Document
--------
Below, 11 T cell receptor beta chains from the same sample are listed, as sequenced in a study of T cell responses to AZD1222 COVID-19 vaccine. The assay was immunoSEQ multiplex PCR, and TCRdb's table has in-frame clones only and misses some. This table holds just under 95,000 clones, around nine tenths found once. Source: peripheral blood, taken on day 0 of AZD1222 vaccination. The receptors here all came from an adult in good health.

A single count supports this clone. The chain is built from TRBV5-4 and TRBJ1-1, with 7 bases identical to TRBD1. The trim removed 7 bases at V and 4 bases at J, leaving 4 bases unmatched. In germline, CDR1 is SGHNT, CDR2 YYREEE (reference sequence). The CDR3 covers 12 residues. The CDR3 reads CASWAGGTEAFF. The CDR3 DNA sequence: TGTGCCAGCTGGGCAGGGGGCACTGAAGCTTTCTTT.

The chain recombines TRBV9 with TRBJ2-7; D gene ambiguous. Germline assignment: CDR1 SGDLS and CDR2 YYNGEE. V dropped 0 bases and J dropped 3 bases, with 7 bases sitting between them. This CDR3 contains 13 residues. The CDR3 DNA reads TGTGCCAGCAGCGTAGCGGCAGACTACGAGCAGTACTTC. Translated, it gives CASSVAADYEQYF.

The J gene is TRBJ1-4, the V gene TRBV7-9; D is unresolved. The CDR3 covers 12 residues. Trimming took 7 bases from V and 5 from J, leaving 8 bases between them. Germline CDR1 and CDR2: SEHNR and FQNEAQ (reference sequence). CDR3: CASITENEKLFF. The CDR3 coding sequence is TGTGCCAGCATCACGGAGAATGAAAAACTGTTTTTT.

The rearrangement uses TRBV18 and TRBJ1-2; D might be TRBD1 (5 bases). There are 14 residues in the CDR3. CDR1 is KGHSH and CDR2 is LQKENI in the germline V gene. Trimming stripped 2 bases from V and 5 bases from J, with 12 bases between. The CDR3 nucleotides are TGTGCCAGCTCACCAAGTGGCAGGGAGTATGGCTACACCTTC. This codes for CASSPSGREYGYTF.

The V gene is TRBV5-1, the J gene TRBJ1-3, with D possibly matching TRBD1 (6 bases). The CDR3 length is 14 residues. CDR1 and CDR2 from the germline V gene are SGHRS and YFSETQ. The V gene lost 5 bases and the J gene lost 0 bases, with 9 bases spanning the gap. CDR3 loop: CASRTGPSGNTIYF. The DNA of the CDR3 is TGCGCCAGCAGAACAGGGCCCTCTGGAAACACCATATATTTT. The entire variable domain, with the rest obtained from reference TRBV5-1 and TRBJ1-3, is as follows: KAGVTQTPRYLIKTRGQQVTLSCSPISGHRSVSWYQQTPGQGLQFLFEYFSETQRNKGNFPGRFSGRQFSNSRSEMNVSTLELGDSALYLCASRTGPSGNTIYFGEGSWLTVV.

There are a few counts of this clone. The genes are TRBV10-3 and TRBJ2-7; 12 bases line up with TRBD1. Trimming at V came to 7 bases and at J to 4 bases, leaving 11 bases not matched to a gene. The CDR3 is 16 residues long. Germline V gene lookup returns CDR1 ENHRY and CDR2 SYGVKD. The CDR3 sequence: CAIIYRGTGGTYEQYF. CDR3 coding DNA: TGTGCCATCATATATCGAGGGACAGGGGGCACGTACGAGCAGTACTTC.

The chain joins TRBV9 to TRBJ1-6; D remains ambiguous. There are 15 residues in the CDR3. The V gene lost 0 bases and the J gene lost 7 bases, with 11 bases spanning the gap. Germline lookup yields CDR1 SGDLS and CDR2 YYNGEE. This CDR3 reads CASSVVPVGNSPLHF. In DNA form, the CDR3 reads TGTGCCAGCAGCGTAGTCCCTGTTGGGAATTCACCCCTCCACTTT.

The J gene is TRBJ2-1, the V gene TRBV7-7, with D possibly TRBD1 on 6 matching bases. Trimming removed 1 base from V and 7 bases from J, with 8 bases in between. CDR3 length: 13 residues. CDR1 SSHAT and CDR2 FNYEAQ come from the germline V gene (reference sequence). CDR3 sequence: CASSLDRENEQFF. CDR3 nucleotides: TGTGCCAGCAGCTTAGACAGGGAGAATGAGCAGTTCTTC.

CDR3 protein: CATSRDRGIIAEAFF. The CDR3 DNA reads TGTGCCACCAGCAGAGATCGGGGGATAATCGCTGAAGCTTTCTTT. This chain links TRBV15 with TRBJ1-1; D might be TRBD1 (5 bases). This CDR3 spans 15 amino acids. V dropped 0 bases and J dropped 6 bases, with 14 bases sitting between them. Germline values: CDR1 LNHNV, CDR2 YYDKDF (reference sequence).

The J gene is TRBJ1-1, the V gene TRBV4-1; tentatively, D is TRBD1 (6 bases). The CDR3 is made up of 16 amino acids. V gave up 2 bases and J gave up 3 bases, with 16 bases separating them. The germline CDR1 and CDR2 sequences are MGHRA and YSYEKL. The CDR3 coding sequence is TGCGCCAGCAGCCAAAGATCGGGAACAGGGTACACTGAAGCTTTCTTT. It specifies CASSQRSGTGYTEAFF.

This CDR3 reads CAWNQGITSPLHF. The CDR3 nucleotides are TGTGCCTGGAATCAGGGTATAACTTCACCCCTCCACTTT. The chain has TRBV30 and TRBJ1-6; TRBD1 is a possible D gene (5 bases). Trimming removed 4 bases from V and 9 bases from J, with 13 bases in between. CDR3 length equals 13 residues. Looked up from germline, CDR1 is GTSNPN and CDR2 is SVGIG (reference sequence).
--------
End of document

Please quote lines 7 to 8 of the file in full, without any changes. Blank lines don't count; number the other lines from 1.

There are a few counts of this clone. The genes are TRBV10-3 and TRBJ2-7; 12 bases line up with TRBD1. Trimming at V came to 7 bases and at J to 4 bases, leaving 11 bases not matched to a gene. The CDR3 is 16 residues long. Germline V gene lookup returns CDR1 ENHRY and CDR2 SYGVKD. The CDR3 sequence: CAIIYRGTGGTYEQYF. CDR3 coding DNA: TGTGCCATCATATATCGAGGGACAGGGGGCACGTACGAGCAGTACTTC.

The chain joins TRBV9 to TRBJ1-6; D remains ambiguous. There are 15 residues in the CDR3. The V gene lost 0 bases and the J gene lost 7 bases, with 11 bases spanning the gap. Germline lookup yields CDR1 SGDLS and CDR2 YYNGEE. This CDR3 reads CASSVVPVGNSPLHF. In DNA form, the CDR3 reads TGTGCCAGCAGCGTAGTCCCTGTTGGGAATTCACCCCTCCACTTT.